David Jones, artist and poet (1895-1974) begins his PREFACE TO THE ANATHEMATA :

'I have made a heap of all that I could find.' (1) So wrote Nennius, or whoever composed the introductory matter to Historia Brittonum. He speaks of an 'inward wound' which was caused by the fear that certain things dear to him 'should be like smoke dissipated'. Further, he says, 'not trusting my own learning, which is none at all, but partly from writings and monuments of the ancient inhabitants of Britain, partly from the annals of the Romans and the chronicles of the sacred fathers, Isidore, Hieronymous, Prosper, Eusebius and from the histories of the Scots and Saxons although our enemies . . . I have lispingly put together this . . . about past transactions, that [this material] might not be trodden under foot'. (2)

(1) The actual words are coacervavi omne quod inveni, and occur in Prologue 2 to the Historia.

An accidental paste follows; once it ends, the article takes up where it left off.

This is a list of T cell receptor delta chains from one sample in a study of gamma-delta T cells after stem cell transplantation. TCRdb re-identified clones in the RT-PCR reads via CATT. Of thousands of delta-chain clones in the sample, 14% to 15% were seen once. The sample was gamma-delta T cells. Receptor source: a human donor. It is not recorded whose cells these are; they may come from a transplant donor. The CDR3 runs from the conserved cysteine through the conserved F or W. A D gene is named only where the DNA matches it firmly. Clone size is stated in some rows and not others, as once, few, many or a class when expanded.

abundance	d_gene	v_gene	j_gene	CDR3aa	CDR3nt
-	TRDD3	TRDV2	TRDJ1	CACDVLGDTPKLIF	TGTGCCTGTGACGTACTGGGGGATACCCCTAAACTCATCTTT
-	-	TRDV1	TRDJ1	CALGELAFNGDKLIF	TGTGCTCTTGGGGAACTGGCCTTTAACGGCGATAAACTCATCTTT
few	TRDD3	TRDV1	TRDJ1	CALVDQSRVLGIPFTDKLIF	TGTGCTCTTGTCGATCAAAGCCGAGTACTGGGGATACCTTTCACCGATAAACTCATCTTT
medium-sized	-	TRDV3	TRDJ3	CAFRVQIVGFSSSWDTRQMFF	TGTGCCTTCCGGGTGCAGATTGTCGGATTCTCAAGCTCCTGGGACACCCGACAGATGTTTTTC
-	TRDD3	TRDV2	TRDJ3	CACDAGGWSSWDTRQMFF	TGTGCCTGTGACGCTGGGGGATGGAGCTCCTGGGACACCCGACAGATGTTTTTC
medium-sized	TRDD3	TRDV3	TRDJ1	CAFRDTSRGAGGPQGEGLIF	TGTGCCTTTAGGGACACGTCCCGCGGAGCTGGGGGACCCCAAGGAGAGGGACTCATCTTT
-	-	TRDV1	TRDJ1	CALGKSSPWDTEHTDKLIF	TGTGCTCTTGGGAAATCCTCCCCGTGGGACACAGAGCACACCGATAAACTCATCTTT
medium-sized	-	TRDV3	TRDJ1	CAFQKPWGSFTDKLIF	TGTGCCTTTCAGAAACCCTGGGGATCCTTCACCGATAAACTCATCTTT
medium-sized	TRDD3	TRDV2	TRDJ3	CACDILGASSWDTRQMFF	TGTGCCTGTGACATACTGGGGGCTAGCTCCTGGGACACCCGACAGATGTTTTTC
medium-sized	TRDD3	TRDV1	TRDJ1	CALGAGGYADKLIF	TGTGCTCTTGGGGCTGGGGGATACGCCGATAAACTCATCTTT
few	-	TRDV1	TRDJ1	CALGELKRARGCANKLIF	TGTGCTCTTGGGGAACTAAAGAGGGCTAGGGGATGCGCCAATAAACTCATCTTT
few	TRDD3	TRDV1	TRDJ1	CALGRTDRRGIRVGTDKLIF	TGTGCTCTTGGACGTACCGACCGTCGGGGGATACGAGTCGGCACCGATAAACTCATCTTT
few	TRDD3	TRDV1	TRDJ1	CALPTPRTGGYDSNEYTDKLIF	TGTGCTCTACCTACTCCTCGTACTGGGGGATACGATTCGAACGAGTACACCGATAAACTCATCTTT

(2) Quoted from the translation of Prologue 1. See The Works of Gildas and Nennius, J.A.Giles, London 1841.

07 September 2014


Albert Guillaume published three books of his drawings of military life, including 'Mes Campagnes' in 1896. A large number of these were re-published as postcards.
courtesy : The Debt Collection   
POST-SCRIPTUM is a poignant favorite. Postscript to an army life, the amputee postman doing his delivery rounds  à la carte (postale).
'Postman Joseph Roulin and the correspondents : 1888-2014' at West Space, November 2014.

 A Person Looks At A Work Of Art/
 someone looks at something ...